# What are the weaknesses of the Ptolemaic geocentric model that were pointed out by the Copernican theory at the time the Heliocentric model was first presented? Since Copernicus died after publishing the Heliocentric model, it was his followers and not Copernicus himself who would have pointed out the Ptolemaic weaknesses.

In terms of mathematics, both the Ptolemaic model and the Copernican model come out to be the same. Both make the exact same planetary motion predictions and both use the same geometry. Therefore, the weaknesses in both the Ptolemaic model and the Copernican are exactly the same; neither is weaker than the other. However, it is believed that Copernicus devised his theory because he did not like the way Ptolemy compromised Aristotle's idea of planetary uniform circular motion by constructing the equant. He also viewed other abuses of Aristotle's professed uniform circular motion, which led Copernicus to conclude that a heliocentric model is the most accurate. Followers of Copernicus would have also objected to Ptolemy's deviation from uniform motion as a weakness in Ptolemy's model ("Nicolaus Copernicus").

Ptolemy observed, contrary to Aristotle's profession, that the motions of the planets are actually not uniform. In order to get around this idea, he constructed a model that allowed for more complex movement that was still geometrically Aristotelian in that the planets still moved in circles. The planets not only moved in one circle around the earth, called the deferent, they also moved in smaller circles relative to each planet, called epicycles. Picture smaller wheels on a circular mechanism, with one point on each wheel representing the planet, spinning as the larger circle rotates. Copernicus's model uses similar motions; however, the part about Ptolemy's model that really bothered Copernicus was the use of the equant. The equant was a line of motion off-center from the circle around which the planets moved. It actually accounts for the elliptical movement of the planets in our model today (Fitzpatrick, "Ptolemy's Model"). However, since this line of motion is not moving in uniform circles, but rather in an elliptical motion, Copernicus wanted to construct a model that did away with the need for the equant.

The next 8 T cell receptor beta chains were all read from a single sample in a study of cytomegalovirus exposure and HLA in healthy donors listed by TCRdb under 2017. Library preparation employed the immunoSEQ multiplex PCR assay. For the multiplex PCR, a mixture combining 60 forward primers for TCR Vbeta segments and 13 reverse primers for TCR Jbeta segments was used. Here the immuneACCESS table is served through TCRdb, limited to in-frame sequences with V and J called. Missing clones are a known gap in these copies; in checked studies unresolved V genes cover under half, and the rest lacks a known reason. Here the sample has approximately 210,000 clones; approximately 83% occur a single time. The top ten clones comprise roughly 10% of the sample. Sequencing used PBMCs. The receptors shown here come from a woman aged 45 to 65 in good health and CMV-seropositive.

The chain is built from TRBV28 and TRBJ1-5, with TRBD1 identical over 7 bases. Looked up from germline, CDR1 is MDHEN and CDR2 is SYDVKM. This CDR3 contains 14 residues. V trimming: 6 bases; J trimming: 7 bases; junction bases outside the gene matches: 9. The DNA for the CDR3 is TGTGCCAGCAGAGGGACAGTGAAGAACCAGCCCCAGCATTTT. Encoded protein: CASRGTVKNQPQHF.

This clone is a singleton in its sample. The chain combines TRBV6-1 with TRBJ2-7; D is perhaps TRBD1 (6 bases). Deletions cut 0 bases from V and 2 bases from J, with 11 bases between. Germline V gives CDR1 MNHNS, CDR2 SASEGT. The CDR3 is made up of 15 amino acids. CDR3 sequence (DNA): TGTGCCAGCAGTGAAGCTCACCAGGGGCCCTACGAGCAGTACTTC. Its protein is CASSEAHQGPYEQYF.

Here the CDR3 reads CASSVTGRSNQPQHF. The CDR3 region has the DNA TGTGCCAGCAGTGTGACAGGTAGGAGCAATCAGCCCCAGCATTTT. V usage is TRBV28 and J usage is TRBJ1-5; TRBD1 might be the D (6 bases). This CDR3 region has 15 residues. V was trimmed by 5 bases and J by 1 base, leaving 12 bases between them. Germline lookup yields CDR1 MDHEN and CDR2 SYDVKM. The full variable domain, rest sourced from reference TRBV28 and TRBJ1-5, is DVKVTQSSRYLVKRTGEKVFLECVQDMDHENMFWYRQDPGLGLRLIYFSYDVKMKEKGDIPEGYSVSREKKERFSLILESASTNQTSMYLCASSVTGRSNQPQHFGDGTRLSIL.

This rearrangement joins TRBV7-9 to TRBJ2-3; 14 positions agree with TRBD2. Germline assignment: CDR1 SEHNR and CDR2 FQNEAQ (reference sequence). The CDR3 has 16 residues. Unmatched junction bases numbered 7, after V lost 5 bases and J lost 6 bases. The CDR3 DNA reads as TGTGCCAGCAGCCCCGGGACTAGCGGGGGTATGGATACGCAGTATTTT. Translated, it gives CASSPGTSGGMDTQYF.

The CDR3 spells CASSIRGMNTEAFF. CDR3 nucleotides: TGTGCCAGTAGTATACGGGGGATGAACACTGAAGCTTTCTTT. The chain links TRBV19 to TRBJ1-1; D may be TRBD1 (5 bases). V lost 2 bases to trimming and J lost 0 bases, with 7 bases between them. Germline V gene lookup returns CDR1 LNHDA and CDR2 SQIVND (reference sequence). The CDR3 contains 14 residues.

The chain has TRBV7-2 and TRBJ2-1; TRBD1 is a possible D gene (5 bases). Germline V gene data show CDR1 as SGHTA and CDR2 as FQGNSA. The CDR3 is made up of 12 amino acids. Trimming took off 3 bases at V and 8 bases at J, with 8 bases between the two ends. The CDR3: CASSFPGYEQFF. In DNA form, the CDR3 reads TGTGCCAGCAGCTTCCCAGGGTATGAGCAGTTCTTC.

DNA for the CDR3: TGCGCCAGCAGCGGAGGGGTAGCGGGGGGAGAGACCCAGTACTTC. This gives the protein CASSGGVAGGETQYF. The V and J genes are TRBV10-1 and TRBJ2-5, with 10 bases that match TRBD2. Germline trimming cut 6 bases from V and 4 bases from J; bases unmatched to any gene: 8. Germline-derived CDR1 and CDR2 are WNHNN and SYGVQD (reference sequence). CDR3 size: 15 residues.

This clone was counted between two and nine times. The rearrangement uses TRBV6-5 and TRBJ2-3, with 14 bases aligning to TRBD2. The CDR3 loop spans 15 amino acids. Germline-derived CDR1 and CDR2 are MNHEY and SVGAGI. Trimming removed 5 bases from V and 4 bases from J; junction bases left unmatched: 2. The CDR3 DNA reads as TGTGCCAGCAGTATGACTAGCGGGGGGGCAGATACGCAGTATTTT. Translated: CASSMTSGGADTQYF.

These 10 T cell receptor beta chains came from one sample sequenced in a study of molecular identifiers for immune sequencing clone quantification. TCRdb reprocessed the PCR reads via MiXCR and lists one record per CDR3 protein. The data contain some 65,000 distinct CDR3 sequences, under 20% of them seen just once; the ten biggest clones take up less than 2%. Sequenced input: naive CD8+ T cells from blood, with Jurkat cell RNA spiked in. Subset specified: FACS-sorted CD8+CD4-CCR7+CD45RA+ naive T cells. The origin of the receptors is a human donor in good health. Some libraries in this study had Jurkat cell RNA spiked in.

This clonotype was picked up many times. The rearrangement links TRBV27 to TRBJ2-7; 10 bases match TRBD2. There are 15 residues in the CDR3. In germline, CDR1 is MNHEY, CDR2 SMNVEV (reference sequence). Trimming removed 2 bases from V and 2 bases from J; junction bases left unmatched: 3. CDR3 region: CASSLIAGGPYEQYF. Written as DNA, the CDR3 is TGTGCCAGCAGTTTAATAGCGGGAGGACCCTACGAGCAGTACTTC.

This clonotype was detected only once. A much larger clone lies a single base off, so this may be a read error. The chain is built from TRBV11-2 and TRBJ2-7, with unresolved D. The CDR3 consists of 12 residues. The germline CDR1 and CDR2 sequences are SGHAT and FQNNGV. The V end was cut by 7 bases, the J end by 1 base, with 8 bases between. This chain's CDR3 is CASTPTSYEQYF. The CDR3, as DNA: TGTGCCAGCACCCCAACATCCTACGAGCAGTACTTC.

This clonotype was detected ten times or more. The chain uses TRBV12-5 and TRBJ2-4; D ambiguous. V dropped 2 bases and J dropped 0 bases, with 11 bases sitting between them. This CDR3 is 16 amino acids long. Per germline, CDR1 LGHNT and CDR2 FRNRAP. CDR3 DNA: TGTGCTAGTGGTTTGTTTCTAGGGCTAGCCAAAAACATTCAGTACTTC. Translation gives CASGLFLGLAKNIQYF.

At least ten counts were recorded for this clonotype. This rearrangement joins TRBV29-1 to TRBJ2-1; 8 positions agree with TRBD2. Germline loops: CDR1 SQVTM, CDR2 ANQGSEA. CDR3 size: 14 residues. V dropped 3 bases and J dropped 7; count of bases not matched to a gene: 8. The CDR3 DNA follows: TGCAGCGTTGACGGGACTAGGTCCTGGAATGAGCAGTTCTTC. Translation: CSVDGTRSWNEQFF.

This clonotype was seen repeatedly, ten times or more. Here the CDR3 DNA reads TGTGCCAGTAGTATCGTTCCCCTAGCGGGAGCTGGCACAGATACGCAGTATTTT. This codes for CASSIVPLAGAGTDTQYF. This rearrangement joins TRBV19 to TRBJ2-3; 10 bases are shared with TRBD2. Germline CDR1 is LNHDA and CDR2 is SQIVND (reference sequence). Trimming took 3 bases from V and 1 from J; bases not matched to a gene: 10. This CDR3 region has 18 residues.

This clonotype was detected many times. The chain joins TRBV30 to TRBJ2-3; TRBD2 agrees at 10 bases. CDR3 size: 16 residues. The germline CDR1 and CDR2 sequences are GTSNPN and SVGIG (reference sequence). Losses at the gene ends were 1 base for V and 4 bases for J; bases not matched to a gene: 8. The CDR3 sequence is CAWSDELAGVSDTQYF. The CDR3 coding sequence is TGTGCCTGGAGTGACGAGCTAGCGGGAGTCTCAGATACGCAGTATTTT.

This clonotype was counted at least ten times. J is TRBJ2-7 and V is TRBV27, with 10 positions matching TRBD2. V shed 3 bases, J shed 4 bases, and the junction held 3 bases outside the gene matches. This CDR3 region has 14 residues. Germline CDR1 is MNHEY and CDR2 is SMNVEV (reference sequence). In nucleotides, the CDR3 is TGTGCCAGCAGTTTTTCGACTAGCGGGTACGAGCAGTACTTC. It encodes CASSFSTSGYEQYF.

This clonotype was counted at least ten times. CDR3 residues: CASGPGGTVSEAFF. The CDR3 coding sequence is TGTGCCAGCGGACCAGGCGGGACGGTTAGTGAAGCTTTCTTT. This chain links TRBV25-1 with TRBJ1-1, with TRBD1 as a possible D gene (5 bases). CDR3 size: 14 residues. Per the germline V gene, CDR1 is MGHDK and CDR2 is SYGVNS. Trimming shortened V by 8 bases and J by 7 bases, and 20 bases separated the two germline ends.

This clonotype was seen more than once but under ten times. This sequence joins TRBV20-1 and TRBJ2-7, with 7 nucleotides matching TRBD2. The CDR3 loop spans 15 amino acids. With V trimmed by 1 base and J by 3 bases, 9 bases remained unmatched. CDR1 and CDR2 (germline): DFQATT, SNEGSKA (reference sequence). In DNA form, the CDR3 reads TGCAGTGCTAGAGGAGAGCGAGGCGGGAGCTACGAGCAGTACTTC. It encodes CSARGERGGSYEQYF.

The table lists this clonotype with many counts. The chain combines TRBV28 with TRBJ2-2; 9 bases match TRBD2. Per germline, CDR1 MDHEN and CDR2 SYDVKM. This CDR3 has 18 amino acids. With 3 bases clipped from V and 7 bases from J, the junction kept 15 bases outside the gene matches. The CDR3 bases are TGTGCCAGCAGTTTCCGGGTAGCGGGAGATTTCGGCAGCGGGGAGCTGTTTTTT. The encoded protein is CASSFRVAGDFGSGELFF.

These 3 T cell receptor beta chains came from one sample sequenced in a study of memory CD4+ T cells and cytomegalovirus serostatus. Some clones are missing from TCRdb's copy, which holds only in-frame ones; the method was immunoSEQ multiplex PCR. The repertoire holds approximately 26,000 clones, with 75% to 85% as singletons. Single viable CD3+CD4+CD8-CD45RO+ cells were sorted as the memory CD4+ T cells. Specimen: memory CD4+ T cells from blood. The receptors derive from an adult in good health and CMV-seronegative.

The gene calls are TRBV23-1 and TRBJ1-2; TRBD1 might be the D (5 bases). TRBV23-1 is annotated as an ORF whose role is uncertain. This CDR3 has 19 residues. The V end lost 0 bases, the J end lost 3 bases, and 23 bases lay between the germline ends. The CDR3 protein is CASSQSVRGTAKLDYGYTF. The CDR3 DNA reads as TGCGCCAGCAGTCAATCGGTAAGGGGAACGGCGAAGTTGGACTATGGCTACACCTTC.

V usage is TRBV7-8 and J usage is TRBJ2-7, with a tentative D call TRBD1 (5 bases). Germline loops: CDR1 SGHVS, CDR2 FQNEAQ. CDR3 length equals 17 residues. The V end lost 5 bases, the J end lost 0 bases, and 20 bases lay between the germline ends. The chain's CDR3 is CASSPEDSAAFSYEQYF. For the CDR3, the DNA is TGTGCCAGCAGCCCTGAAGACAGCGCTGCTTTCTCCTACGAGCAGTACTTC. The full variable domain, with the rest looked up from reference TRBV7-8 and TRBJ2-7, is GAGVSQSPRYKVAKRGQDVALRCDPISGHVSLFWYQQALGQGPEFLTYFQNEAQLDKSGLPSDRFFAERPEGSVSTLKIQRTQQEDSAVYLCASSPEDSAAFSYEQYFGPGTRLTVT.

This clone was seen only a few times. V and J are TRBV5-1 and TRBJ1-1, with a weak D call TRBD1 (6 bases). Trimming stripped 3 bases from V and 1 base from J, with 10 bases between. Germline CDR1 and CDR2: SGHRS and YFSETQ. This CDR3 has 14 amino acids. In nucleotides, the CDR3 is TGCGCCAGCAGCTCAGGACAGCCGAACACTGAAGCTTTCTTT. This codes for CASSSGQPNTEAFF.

Removing the equant, while still accounting for the non-uniform motion, meant for Copernicus that the non-uniform planetary motion can now be explained as the earth's and other planet's movements around the sun rather than the sun's movements. While still keeping the use of the epicycles and deferents, but adjusting the size and speed of the planets' orbits, Copernicus was able to create a model consisting entirely of completely uniform circles of the same size, which he felt was the more Aristotelian model (Fitzpatrick, "Copernicus's Model"). Copernicus and his followers would argue that Ptolemy's lack of uniform circles is a failing in Ptolemy's model.

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